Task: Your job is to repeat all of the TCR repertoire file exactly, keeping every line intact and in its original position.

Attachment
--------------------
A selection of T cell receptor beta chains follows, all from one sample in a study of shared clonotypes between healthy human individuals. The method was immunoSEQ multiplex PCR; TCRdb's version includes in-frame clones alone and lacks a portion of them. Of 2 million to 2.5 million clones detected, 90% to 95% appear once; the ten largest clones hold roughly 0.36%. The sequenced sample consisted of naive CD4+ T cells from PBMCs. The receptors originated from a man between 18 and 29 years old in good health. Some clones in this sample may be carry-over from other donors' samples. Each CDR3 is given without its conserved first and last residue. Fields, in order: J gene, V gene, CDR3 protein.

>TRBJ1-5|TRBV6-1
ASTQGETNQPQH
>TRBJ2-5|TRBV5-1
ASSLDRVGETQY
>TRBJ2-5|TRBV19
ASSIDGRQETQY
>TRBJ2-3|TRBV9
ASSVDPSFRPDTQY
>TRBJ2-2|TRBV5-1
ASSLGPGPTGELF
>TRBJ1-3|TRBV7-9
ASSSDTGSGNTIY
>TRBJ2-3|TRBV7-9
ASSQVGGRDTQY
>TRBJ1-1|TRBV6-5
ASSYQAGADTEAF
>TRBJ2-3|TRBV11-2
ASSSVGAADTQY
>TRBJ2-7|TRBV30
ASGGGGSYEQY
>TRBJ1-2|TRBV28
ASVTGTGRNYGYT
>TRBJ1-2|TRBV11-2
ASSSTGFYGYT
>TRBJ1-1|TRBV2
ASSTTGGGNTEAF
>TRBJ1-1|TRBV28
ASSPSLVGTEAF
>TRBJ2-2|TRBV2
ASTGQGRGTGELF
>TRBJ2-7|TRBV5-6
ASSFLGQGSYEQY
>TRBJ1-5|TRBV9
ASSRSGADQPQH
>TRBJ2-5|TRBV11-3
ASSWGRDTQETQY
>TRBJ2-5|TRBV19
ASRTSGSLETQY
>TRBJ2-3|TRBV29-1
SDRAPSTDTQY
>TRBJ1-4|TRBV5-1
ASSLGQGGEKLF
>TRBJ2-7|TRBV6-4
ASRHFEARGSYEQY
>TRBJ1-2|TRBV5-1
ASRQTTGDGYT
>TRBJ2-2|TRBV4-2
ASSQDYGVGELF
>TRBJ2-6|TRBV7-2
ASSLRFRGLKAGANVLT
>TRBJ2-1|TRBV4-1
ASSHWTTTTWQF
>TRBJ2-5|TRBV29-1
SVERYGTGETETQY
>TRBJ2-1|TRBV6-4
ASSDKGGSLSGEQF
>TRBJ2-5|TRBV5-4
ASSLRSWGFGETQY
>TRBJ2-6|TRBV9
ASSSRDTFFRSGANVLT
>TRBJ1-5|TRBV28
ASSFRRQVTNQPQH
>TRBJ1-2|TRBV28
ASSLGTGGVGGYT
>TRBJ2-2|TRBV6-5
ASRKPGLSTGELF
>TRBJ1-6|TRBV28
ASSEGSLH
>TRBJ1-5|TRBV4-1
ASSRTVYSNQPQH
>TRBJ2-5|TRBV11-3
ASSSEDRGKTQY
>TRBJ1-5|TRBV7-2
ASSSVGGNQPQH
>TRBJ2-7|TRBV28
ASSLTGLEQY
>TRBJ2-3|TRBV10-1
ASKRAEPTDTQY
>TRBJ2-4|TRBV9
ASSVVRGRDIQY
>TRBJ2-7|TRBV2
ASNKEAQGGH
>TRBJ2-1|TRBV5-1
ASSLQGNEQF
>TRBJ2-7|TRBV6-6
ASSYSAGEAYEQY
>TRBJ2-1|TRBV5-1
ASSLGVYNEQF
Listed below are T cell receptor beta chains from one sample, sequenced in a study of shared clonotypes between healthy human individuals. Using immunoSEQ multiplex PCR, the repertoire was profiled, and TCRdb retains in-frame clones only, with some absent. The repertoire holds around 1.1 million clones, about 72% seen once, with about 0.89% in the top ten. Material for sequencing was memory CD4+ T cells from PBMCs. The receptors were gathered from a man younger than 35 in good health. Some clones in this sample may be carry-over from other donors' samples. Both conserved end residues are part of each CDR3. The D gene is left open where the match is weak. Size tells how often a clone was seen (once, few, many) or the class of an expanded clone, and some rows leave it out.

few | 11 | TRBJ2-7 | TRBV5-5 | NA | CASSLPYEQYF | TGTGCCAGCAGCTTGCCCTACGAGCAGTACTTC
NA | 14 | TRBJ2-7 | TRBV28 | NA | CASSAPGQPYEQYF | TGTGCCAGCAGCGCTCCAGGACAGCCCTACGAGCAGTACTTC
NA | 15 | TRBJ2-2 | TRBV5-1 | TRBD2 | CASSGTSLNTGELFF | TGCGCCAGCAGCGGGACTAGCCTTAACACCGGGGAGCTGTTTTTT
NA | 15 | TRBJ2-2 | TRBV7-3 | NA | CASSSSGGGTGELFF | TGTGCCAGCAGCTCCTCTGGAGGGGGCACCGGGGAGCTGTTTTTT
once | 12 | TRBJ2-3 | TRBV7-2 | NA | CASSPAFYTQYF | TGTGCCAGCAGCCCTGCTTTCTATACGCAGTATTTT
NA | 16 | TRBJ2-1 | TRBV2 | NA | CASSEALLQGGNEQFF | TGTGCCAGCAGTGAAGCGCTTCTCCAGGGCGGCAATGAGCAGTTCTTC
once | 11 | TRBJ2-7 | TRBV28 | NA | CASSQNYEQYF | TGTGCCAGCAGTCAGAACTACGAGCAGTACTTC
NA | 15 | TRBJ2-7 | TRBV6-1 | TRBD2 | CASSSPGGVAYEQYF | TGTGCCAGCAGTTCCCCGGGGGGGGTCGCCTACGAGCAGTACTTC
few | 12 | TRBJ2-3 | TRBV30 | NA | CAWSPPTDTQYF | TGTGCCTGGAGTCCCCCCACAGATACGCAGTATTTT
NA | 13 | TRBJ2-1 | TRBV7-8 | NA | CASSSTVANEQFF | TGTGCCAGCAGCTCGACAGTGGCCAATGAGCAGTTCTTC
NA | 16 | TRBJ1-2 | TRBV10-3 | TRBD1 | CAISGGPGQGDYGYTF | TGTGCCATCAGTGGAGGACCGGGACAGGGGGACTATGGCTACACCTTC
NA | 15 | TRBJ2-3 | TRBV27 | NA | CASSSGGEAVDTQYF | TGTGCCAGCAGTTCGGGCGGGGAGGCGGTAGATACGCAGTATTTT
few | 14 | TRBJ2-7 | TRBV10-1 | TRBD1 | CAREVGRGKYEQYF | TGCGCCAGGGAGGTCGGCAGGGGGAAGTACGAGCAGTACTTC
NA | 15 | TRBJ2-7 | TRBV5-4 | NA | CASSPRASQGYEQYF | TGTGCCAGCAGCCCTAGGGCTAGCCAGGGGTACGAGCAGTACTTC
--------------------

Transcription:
A selection of T cell receptor beta chains follows, all from one sample in a study of shared clonotypes between healthy human individuals. The method was immunoSEQ multiplex PCR; TCRdb's version includes in-frame clones alone and lacks a portion of them. Of 2 million to 2.5 million clones detected, 90% to 95% appear once; the ten largest clones hold roughly 0.36%. The sequenced sample consisted of naive CD4+ T cells from PBMCs. The receptors originated from a man between 18 and 29 years old in good health. Some clones in this sample may be carry-over from other donors' samples. Each CDR3 is given without its conserved first and last residue. Fields, in order: J gene, V gene, CDR3 protein.

>TRBJ1-5|TRBV6-1
ASTQGETNQPQH
>TRBJ2-5|TRBV5-1
ASSLDRVGETQY
>TRBJ2-5|TRBV19
ASSIDGRQETQY
>TRBJ2-3|TRBV9
ASSVDPSFRPDTQY
>TRBJ2-2|TRBV5-1
ASSLGPGPTGELF
>TRBJ1-3|TRBV7-9
ASSSDTGSGNTIY
>TRBJ2-3|TRBV7-9
ASSQVGGRDTQY
>TRBJ1-1|TRBV6-5
ASSYQAGADTEAF
>TRBJ2-3|TRBV11-2
ASSSVGAADTQY
>TRBJ2-7|TRBV30
ASGGGGSYEQY
>TRBJ1-2|TRBV28
ASVTGTGRNYGYT
>TRBJ1-2|TRBV11-2
ASSSTGFYGYT
>TRBJ1-1|TRBV2
ASSTTGGGNTEAF
>TRBJ1-1|TRBV28
ASSPSLVGTEAF
>TRBJ2-2|TRBV2
ASTGQGRGTGELF
>TRBJ2-7|TRBV5-6
ASSFLGQGSYEQY
>TRBJ1-5|TRBV9
ASSRSGADQPQH
>TRBJ2-5|TRBV11-3
ASSWGRDTQETQY
>TRBJ2-5|TRBV19
ASRTSGSLETQY
>TRBJ2-3|TRBV29-1
SDRAPSTDTQY
>TRBJ1-4|TRBV5-1
ASSLGQGGEKLF
>TRBJ2-7|TRBV6-4
ASRHFEARGSYEQY
>TRBJ1-2|TRBV5-1
ASRQTTGDGYT
>TRBJ2-2|TRBV4-2
ASSQDYGVGELF
>TRBJ2-6|TRBV7-2
ASSLRFRGLKAGANVLT
>TRBJ2-1|TRBV4-1
ASSHWTTTTWQF
>TRBJ2-5|TRBV29-1
SVERYGTGETETQY
>TRBJ2-1|TRBV6-4
ASSDKGGSLSGEQF
>TRBJ2-5|TRBV5-4
ASSLRSWGFGETQY
>TRBJ2-6|TRBV9
ASSSRDTFFRSGANVLT
>TRBJ1-5|TRBV28
ASSFRRQVTNQPQH
>TRBJ1-2|TRBV28
ASSLGTGGVGGYT
>TRBJ2-2|TRBV6-5
ASRKPGLSTGELF
>TRBJ1-6|TRBV28
ASSEGSLH
>TRBJ1-5|TRBV4-1
ASSRTVYSNQPQH
>TRBJ2-5|TRBV11-3
ASSSEDRGKTQY
>TRBJ1-5|TRBV7-2
ASSSVGGNQPQH
>TRBJ2-7|TRBV28
ASSLTGLEQY
>TRBJ2-3|TRBV10-1
ASKRAEPTDTQY
>TRBJ2-4|TRBV9
ASSVVRGRDIQY
>TRBJ2-7|TRBV2
ASNKEAQGGH
>TRBJ2-1|TRBV5-1
ASSLQGNEQF
>TRBJ2-7|TRBV6-6
ASSYSAGEAYEQY
>TRBJ2-1|TRBV5-1
ASSLGVYNEQF
Listed below are T cell receptor beta chains from one sample, sequenced in a study of shared clonotypes between healthy human individuals. Using immunoSEQ multiplex PCR, the repertoire was profiled, and TCRdb retains in-frame clones only, with some absent. The repertoire holds around 1.1 million clones, about 72% seen once, with about 0.89% in the top ten. Material for sequencing was memory CD4+ T cells from PBMCs. The receptors were gathered from a man younger than 35 in good health. Some clones in this sample may be carry-over from other donors' samples. Both conserved end residues are part of each CDR3. The D gene is left open where the match is weak. Size tells how often a clone was seen (once, few, many) or the class of an expanded clone, and some rows leave it out.

few | 11 | TRBJ2-7 | TRBV5-5 | NA | CASSLPYEQYF | TGTGCCAGCAGCTTGCCCTACGAGCAGTACTTC
NA | 14 | TRBJ2-7 | TRBV28 | NA | CASSAPGQPYEQYF | TGTGCCAGCAGCGCTCCAGGACAGCCCTACGAGCAGTACTTC
NA | 15 | TRBJ2-2 | TRBV5-1 | TRBD2 | CASSGTSLNTGELFF | TGCGCCAGCAGCGGGACTAGCCTTAACACCGGGGAGCTGTTTTTT
NA | 15 | TRBJ2-2 | TRBV7-3 | NA | CASSSSGGGTGELFF | TGTGCCAGCAGCTCCTCTGGAGGGGGCACCGGGGAGCTGTTTTTT
once | 12 | TRBJ2-3 | TRBV7-2 | NA | CASSPAFYTQYF | TGTGCCAGCAGCCCTGCTTTCTATACGCAGTATTTT
NA | 16 | TRBJ2-1 | TRBV2 | NA | CASSEALLQGGNEQFF | TGTGCCAGCAGTGAAGCGCTTCTCCAGGGCGGCAATGAGCAGTTCTTC
once | 11 | TRBJ2-7 | TRBV28 | NA | CASSQNYEQYF | TGTGCCAGCAGTCAGAACTACGAGCAGTACTTC
NA | 15 | TRBJ2-7 | TRBV6-1 | TRBD2 | CASSSPGGVAYEQYF | TGTGCCAGCAGTTCCCCGGGGGGGGTCGCCTACGAGCAGTACTTC
few | 12 | TRBJ2-3 | TRBV30 | NA | CAWSPPTDTQYF | TGTGCCTGGAGTCCCCCCACAGATACGCAGTATTTT
NA | 13 | TRBJ2-1 | TRBV7-8 | NA | CASSSTVANEQFF | TGTGCCAGCAGCTCGACAGTGGCCAATGAGCAGTTCTTC
NA | 16 | TRBJ1-2 | TRBV10-3 | TRBD1 | CAISGGPGQGDYGYTF | TGTGCCATCAGTGGAGGACCGGGACAGGGGGACTATGGCTACACCTTC
NA | 15 | TRBJ2-3 | TRBV27 | NA | CASSSGGEAVDTQYF | TGTGCCAGCAGTTCGGGCGGGGAGGCGGTAGATACGCAGTATTTT
few | 14 | TRBJ2-7 | TRBV10-1 | TRBD1 | CAREVGRGKYEQYF | TGCGCCAGGGAGGTCGGCAGGGGGAAGTACGAGCAGTACTTC
NA | 15 | TRBJ2-7 | TRBV5-4 | NA | CASSPRASQGYEQYF | TGTGCCAGCAGCCCTAGGGCTAGCCAGGGGTACGAGCAGTACTTC